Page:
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Metrics that matter for growing businesses

by Angela Harbinson
on 13 Jun, 2019 6 min read

You can’t improve what you can’t measure.

I speak to business owners all the time about how we stimulate and measure growth for their business. While marketing is a big part of my business, I know that it takes every part of your business working in harmony for your bottom line to truly shine. I’m talking sales, marketing, finances, technology, human resources, customer service – not to mention the service or product you are actually selling. At Thirst, we always start by looking at a baseline of metrics so we can measure the impact of our activity on the clients bottom line.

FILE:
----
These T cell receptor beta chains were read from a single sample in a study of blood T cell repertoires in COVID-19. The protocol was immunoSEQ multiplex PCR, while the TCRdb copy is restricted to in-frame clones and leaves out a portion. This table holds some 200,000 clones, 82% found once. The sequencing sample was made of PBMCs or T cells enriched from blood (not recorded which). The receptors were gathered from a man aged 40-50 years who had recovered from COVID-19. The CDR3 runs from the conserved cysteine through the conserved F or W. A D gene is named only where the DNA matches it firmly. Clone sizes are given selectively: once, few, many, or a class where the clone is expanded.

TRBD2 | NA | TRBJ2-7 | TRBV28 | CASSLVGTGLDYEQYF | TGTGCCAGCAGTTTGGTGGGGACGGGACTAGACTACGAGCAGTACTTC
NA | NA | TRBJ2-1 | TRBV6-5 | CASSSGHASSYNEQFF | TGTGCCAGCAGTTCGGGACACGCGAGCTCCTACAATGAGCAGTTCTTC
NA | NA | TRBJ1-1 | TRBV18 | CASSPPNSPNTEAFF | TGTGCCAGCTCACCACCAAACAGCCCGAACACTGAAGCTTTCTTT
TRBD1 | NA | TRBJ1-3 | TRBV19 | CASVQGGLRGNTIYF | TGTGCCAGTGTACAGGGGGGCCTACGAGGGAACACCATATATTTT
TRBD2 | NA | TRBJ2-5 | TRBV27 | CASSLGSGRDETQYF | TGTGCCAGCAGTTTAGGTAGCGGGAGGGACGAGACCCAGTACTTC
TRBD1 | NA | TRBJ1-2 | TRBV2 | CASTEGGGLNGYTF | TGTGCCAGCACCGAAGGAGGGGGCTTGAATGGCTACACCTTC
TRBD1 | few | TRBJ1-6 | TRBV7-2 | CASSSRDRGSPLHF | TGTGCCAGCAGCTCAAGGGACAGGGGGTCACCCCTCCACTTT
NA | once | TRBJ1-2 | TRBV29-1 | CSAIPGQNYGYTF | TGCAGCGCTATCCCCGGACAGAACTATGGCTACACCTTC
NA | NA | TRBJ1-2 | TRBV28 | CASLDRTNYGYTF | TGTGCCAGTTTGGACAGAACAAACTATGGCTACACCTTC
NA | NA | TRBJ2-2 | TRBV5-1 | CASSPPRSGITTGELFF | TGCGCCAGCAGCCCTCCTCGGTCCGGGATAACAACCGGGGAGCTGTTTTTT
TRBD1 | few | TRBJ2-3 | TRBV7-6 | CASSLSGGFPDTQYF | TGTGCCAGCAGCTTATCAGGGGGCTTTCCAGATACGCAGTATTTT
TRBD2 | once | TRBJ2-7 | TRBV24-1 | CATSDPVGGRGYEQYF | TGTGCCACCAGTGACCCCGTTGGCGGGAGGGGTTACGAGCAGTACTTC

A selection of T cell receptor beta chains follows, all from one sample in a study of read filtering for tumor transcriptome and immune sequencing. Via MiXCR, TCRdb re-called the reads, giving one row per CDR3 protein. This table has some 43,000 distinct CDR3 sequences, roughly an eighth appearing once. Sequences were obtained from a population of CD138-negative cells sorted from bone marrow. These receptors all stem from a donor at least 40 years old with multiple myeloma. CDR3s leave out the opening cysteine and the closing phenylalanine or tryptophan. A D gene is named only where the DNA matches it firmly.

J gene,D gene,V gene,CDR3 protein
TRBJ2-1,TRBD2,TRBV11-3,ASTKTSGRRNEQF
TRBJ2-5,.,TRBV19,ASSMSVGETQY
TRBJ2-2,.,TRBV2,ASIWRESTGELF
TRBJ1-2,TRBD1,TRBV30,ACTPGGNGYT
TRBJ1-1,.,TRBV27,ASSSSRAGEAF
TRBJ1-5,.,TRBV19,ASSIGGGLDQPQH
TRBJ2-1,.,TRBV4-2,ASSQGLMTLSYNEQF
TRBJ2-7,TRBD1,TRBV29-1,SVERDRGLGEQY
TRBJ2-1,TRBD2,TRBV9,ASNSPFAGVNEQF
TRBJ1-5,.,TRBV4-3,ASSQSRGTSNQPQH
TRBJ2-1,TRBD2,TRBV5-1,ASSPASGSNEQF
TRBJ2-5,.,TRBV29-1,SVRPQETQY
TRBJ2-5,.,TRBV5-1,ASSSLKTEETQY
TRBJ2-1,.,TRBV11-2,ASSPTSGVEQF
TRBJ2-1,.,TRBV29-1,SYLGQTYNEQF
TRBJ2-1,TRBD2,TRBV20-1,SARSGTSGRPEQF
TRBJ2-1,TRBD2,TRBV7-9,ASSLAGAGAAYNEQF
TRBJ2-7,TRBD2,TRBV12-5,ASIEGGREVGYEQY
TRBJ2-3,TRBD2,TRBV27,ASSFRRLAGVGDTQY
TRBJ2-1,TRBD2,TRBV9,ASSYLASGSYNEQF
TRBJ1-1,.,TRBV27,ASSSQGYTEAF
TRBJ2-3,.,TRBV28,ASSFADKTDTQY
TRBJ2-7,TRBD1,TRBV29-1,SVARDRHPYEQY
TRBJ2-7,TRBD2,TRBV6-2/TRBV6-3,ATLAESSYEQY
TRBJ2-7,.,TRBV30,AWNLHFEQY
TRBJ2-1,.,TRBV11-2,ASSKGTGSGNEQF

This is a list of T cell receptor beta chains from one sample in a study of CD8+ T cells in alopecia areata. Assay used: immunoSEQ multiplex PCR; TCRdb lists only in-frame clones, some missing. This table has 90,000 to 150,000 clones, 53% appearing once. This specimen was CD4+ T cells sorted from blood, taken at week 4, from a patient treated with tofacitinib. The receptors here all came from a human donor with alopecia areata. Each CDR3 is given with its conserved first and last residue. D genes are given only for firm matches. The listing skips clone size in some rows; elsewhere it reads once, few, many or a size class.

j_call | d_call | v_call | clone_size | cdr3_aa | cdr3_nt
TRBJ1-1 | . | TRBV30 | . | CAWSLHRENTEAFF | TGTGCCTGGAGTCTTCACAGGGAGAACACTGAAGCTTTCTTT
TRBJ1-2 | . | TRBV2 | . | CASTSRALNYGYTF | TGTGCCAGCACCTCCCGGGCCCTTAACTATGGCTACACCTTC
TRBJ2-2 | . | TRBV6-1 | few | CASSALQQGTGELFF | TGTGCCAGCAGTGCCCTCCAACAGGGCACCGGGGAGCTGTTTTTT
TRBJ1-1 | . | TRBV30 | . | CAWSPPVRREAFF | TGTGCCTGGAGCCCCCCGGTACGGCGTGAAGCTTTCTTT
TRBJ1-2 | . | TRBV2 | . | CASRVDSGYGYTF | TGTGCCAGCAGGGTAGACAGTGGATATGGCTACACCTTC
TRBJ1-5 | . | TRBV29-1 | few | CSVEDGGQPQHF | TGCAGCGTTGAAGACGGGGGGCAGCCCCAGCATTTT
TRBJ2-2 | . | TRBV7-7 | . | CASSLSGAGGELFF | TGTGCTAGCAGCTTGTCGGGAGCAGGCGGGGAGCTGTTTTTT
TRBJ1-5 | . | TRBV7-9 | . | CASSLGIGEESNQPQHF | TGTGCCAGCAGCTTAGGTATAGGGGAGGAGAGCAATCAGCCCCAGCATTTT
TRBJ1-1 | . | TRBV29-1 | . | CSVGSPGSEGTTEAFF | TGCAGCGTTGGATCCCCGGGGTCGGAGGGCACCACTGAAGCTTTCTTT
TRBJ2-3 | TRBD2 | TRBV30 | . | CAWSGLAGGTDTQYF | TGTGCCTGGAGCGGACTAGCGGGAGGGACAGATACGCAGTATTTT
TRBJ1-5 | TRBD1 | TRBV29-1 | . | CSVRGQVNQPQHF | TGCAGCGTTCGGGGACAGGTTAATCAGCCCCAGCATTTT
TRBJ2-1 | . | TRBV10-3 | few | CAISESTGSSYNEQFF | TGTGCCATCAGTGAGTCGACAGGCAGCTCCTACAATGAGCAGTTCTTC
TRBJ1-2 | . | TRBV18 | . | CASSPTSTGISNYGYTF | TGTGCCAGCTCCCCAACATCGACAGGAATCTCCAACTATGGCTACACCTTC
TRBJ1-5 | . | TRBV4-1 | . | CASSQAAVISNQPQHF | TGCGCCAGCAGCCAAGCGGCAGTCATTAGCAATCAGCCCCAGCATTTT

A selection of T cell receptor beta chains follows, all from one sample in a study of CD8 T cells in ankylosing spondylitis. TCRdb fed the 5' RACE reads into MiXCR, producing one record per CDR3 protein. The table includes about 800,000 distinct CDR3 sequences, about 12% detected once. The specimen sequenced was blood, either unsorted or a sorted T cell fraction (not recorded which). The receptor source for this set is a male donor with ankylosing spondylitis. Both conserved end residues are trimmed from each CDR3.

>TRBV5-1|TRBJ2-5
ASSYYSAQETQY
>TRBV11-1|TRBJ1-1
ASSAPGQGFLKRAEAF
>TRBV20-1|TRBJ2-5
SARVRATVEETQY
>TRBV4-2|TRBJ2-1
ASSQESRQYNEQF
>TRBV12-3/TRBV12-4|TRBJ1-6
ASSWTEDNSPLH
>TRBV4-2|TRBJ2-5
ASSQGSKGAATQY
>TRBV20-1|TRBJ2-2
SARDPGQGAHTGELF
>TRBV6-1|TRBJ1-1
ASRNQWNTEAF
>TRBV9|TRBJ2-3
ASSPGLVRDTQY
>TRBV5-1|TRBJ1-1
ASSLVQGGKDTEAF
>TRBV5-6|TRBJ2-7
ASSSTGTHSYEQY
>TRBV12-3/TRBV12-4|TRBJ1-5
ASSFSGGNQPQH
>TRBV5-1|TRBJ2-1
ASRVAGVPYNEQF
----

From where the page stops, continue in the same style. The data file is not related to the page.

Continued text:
Metrics are so often overlooked by brands, however, in my own personal experience, I have found that data is the key to visualising the progress of your business. I am a self-confessed data geek, yet I wasn’t always that way. The right metrics can create transparency within your organisation, provide targets for the team to work towards and allow you to pick up on opportunities or threats that may otherwise be overlooked.

In this blog, I am going to discuss a few metrics that I use to measure the success of my own business to give you a top-level guide of the metrics that matter for a growing business.



Sales are, quite naturally, an excellent place to start when it comes to measuring your business’s success.